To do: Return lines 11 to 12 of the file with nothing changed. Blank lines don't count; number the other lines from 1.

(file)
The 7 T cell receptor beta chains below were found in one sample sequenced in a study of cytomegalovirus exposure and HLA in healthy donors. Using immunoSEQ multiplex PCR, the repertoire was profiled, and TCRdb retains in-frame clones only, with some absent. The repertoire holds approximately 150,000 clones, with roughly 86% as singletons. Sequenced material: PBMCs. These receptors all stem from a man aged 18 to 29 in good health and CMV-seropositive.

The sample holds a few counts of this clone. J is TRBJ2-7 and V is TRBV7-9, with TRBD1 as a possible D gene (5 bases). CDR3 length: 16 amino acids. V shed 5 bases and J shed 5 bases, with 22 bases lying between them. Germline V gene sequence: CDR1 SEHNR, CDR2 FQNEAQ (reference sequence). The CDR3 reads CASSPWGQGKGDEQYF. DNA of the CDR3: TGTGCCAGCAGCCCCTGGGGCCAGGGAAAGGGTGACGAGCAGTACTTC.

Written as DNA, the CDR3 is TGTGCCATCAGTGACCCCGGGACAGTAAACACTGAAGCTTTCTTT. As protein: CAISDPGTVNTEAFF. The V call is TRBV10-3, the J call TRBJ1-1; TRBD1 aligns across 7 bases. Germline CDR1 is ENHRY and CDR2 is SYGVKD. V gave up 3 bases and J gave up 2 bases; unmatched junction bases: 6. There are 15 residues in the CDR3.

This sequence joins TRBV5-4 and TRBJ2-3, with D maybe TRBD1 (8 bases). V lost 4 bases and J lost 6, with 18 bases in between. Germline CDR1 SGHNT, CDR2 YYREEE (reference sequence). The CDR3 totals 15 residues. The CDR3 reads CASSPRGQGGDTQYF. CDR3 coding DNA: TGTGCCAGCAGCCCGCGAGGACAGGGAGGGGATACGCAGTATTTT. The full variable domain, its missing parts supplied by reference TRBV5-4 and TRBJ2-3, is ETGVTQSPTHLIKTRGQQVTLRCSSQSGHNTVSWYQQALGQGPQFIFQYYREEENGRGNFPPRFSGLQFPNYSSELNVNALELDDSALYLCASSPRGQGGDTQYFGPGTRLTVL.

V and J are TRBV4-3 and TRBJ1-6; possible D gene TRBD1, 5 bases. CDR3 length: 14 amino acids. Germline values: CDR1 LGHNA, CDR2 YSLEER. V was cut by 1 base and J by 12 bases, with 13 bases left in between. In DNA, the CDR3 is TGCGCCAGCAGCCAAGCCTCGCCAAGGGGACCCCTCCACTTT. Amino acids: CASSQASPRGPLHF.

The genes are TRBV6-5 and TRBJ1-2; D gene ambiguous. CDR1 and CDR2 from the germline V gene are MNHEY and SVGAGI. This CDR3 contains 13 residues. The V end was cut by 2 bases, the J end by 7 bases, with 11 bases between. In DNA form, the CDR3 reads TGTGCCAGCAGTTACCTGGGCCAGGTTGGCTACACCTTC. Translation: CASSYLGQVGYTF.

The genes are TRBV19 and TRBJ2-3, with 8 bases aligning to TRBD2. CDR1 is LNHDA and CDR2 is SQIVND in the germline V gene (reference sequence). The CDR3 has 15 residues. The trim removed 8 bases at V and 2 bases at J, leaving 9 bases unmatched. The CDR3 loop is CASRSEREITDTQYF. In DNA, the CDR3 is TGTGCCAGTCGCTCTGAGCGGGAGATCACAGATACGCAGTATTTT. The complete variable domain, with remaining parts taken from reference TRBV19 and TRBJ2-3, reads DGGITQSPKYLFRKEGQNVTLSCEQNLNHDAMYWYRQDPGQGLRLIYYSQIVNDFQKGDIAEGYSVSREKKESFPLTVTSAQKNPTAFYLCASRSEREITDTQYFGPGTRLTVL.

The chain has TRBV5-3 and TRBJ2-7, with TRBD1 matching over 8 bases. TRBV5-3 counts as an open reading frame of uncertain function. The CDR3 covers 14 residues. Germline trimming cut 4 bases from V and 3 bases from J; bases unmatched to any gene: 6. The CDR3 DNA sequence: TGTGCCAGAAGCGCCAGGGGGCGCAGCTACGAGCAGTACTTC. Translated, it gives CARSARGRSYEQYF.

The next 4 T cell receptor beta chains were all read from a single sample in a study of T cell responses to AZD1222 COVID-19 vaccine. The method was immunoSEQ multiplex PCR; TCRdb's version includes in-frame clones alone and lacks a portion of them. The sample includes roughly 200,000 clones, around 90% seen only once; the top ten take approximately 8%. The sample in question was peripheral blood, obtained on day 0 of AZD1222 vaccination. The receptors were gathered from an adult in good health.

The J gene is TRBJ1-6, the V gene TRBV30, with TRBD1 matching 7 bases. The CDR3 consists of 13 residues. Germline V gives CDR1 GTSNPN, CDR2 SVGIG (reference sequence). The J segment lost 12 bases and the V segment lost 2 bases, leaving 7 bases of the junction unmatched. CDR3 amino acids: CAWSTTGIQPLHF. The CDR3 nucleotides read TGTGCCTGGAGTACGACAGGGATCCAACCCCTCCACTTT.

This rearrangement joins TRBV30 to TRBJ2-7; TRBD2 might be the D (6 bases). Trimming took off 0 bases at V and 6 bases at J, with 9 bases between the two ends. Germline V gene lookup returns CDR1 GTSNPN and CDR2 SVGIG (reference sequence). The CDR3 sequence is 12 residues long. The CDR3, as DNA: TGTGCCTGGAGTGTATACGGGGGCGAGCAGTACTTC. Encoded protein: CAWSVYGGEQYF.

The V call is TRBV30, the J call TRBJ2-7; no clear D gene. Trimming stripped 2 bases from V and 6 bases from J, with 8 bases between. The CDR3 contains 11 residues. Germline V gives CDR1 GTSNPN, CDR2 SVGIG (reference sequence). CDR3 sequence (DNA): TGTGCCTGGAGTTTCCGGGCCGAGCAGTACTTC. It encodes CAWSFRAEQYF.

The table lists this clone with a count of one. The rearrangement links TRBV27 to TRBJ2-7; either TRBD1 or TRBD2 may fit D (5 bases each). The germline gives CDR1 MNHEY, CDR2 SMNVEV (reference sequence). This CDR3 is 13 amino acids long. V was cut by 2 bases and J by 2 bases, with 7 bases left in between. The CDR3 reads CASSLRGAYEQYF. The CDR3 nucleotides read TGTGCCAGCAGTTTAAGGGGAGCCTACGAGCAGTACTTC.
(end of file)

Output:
This rearrangement joins TRBV30 to TRBJ2-7; TRBD2 might be the D (6 bases). Trimming took off 0 bases at V and 6 bases at J, with 9 bases between the two ends. Germline V gene lookup returns CDR1 GTSNPN and CDR2 SVGIG (reference sequence). The CDR3 sequence is 12 residues long. The CDR3, as DNA: TGTGCCTGGAGTGTATACGGGGGCGAGCAGTACTTC. Encoded protein: CAWSVYGGEQYF.

The V call is TRBV30, the J call TRBJ2-7; no clear D gene. Trimming stripped 2 bases from V and 6 bases from J, with 8 bases between. The CDR3 contains 11 residues. Germline V gives CDR1 GTSNPN, CDR2 SVGIG (reference sequence). CDR3 sequence (DNA): TGTGCCTGGAGTTTCCGGGCCGAGCAGTACTTC. It encodes CAWSFRAEQYF.